By Sami Zaptia.
London, 10 August 2021:
Khalifa Hafter, Commander of the eastern-based Libyan Arab Army (formerly the Libyan National Army – LNA) said he will never be subject to any civilian authority and that his eastern-based Libyan Arab Army will not accept deception in the name of civilian rule.
He had been speaking yesterday from Benina Air Base on the occasion of the 81st anniversary of the founding of Libya’s pre-independence Libyan Arab Army.
Hafter shared credit of the role of his Army in forming the Joint Military Committee (5+5 JMC) that played a pivotal role in preparing the country for the Libyan Political Dialogue Forum’s (LPDF) Road Map, which gave birth to the planned 24 December 2021 elections.
Haftar had also announced a series of military promotions, appointments, and reorganizations in the east. This came a day after the Presidency Council had made a statement, in its capacity as the Supreme Commander of the Libyan Armed Forces, in which it stated that issuing decisions to promote officers, appoint commanders of military regions and establish military units, are all the original jurisdiction of the Presidency Council. It had added that any decision that contradicts this from any party or position – is null and void.
Clash with the LPDF Road Map and the GNU/PC
Hafter’s actions and statements seem to contradict and clash with the Libyan Political Dialogue Forum’s (LPDF) Road Map which Hafter recognizes. His reference to the planned 24 December 2021 elections is a case in point.
Moreover, if Hafter recognizes the LPDF Road Map he must recognize the Government of National Unity (GNU) which includes the new post-Faiez Serraj three-member Presidency Council (PC). This includes the recognition of the Presidency Council’s de jure role as Supreme Commander of all of Libya’s Armed Forces.
However, Hafter will nit-pick at the LPDF and Road Map and at the 2015 Libyan Political Agreement (LPA). He will say that the LPDF was an unelected body whereas parliament (the House of Representatives – HoR) was elected in 2014. He will say that Libya’s security apparatus has not been unified and its militias – especially his nemesis militias in western Libya – have not been disarmed, demobilized and reintegrated (DDR) into one unified army. The DDR of Libya’s security forces was a condition of the LPA.
Furthermore, as long as there are no new elections and no new parliament, Hafter will refer to his ‘‘democratic’’ appointment by House of Representatives head Ageela Saleh as a legitimising factor. However, Ageela Saleh and his parliament have granted full recognition to the GNU, including the Presidency Council.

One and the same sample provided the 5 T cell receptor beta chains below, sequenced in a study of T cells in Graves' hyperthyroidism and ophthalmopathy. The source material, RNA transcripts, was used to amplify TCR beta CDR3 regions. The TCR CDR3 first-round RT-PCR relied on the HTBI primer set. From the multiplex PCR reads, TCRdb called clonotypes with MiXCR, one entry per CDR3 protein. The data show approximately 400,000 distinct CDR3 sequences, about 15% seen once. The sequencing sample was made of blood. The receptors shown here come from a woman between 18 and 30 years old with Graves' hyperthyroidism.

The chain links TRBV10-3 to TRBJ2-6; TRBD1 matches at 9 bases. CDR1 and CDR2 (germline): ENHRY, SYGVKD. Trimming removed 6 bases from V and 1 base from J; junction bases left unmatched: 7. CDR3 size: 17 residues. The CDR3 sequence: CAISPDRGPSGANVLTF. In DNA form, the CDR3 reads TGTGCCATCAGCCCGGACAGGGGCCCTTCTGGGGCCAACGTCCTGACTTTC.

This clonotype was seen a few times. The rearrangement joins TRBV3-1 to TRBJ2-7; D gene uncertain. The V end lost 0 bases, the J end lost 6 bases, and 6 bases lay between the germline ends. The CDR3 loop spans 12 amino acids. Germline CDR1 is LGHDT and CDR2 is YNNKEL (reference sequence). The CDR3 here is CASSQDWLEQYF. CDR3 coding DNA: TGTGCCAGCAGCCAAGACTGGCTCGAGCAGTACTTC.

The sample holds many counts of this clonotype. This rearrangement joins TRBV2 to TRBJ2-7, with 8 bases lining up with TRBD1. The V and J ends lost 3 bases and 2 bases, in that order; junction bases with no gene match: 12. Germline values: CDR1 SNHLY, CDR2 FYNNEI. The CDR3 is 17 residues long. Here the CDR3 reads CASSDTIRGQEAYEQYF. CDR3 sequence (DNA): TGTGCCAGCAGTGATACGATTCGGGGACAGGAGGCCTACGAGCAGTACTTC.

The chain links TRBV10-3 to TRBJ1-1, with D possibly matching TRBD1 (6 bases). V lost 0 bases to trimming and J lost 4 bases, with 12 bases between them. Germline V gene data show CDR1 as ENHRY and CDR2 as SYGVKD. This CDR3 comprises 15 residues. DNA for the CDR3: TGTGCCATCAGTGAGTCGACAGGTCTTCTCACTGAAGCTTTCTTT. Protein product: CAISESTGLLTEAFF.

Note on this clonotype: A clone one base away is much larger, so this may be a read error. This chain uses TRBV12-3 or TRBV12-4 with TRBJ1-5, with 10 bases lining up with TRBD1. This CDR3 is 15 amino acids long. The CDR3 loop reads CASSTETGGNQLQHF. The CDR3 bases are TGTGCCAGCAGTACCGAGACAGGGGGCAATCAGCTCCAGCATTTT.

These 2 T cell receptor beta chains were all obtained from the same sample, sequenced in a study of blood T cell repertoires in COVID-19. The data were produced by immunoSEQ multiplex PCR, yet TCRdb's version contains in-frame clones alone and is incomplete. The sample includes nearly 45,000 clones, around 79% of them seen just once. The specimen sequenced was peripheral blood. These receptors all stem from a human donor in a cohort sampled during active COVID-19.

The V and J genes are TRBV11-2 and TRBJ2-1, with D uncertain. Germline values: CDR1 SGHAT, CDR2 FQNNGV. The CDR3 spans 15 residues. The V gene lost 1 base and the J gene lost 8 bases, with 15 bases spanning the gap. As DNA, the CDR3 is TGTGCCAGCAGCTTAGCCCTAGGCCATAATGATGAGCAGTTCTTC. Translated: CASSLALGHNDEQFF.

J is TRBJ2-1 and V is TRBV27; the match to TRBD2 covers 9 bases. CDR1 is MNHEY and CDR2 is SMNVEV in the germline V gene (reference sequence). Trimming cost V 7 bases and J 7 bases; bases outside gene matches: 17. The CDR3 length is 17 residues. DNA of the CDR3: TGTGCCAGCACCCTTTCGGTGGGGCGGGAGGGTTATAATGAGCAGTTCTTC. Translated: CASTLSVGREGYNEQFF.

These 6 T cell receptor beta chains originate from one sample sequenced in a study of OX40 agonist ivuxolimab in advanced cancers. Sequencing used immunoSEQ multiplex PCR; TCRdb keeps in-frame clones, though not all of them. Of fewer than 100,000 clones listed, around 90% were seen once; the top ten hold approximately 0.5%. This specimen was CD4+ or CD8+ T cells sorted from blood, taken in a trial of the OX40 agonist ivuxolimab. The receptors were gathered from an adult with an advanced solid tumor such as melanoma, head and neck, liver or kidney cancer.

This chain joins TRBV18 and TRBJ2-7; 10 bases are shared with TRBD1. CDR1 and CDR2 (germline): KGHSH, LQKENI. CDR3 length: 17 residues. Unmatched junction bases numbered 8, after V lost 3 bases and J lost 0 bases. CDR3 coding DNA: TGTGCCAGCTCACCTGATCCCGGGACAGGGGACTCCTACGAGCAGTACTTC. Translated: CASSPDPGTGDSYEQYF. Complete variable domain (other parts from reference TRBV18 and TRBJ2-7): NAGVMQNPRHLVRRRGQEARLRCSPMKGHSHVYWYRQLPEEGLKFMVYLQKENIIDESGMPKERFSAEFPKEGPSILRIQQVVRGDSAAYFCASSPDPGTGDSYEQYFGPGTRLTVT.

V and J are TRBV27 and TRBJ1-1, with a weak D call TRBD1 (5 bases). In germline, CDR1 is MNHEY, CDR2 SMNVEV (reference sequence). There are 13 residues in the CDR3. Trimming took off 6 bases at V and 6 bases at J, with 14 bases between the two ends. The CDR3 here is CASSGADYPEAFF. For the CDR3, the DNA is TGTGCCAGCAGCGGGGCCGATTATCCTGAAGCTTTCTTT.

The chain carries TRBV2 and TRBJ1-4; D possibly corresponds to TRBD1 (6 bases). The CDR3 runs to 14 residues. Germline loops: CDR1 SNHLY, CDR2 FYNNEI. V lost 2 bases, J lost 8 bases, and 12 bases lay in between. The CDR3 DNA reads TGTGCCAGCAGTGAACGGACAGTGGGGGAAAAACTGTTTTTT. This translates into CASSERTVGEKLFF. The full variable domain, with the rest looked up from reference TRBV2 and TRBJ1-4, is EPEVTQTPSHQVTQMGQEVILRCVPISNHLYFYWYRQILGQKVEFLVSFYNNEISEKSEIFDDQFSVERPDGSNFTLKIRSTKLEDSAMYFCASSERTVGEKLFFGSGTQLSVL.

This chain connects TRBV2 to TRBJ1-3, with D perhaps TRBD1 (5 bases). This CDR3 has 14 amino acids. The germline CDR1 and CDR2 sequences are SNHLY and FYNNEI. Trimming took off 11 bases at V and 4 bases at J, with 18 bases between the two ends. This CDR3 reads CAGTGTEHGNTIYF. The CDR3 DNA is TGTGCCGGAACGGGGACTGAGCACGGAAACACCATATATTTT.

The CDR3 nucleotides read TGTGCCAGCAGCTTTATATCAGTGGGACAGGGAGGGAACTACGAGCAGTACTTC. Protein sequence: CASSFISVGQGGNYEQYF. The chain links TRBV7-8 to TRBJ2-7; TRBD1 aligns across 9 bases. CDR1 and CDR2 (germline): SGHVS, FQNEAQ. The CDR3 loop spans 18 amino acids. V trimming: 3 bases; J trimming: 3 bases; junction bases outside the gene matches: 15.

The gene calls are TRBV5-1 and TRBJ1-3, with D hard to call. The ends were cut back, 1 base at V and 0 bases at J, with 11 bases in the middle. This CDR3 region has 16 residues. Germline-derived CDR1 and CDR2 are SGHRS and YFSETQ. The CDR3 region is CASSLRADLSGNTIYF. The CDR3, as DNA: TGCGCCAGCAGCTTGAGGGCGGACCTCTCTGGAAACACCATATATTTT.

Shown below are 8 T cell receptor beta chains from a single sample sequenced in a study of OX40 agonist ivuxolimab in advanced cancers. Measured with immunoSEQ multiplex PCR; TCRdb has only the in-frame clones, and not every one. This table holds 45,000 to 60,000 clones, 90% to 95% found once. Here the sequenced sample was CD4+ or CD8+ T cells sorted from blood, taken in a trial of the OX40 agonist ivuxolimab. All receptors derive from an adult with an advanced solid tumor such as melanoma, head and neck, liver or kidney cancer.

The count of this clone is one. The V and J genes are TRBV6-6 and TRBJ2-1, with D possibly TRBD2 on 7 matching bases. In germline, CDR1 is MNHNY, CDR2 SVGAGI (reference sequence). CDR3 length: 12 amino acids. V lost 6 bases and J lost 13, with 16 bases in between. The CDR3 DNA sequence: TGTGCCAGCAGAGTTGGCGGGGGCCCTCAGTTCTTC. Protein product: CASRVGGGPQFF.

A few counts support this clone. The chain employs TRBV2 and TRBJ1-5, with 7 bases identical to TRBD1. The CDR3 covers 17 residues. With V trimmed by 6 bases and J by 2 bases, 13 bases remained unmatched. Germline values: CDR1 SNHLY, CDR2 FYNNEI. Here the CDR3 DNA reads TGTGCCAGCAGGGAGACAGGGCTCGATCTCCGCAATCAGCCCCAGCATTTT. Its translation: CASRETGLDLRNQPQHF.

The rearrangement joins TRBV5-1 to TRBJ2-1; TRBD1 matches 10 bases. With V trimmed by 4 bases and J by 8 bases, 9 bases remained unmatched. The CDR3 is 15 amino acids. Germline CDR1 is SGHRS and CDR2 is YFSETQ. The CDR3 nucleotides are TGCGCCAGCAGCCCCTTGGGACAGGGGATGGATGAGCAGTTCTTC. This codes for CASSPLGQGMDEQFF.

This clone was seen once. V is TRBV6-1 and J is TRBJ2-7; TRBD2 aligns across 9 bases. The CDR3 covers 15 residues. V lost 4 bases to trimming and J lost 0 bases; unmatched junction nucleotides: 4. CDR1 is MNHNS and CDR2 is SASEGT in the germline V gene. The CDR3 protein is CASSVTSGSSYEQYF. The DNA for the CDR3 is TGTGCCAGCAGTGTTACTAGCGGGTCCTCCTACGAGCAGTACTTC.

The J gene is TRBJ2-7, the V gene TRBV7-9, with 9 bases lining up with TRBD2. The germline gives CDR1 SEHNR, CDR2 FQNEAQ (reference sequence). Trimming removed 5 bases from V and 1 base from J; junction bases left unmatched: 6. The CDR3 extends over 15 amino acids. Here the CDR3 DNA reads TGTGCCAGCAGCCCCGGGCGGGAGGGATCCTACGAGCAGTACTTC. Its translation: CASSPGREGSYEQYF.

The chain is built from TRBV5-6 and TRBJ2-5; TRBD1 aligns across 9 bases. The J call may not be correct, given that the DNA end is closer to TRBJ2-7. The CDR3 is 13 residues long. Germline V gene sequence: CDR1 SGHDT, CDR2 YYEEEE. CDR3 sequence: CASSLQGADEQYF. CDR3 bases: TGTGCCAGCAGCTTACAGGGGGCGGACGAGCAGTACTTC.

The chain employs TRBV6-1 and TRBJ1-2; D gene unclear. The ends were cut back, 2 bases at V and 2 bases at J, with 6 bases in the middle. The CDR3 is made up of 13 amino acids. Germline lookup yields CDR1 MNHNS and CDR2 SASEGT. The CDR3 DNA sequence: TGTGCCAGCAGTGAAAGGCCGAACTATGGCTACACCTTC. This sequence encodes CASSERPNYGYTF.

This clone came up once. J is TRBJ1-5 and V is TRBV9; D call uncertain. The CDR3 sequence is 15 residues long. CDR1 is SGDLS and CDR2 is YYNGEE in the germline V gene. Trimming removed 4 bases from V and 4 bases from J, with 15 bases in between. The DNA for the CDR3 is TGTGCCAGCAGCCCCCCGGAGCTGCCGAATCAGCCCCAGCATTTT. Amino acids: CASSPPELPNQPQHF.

Monopoly on the use of force and need for re-legitimizing elections
Ultimately, despite the accession of the Aldabaiba Government of National Unity and the new three-person Presidency Council, Hafter still commands coercive power in eastern Libya on the ground. Until Libya’s security forces/ armies/ militias are disarmed, demobilized and reintegrated into one unified army under the new democratically elected civilian government, Hafter will remain active and relevant.
Are the status quo forces unified against elections?
The irony is, the status quo forces in western Libya, such as the (unelected) High State Council (HSC), are conspiring with their status quo counterparts in eastern Libya to avoid the holding of elections – which will ensure that Hafter remains in situ.
Polarised politics of fear
This raises the question of whether the status quo forces prefer the polarised political scene with Hafter serving as a convenient scarecrow. If Hafter is to disappear they would have no dictatorial ghoul with which to frighten their opponents. The continued presence of Hafter is as politically convenient for them as the ‘‘terrorists, Islamists and militias’’ in western Libya are the convenient red rag for Hafter to wave in the east.
The anti-election forces in Libya reinforce each other’s existence. At one level they are political enemies but on another level they are allies in opposing elections. Hafter will most probably not be re-appointed to his position if a new parliament is elected and based in the west, just as the HSC will no longer exist if there were elections. The HSC is an unelected body born out of exceptional circumstances in the 2015 Skhirat Libyan Political Agreement (LPA).
Meanwhile, the poor Libyan public remain trapped in this quagmire of contested political legitimacy between their political elite with the resultant weak and ineffective governments that are unable to provide them with their basic needs such as water, electricity, healthcare and security etc.
Both Hafter and the HSC are fighting an existentialist battle – and elections would be their doom. They have no interest in holding elections because Turkeys don’t vote for Christmas!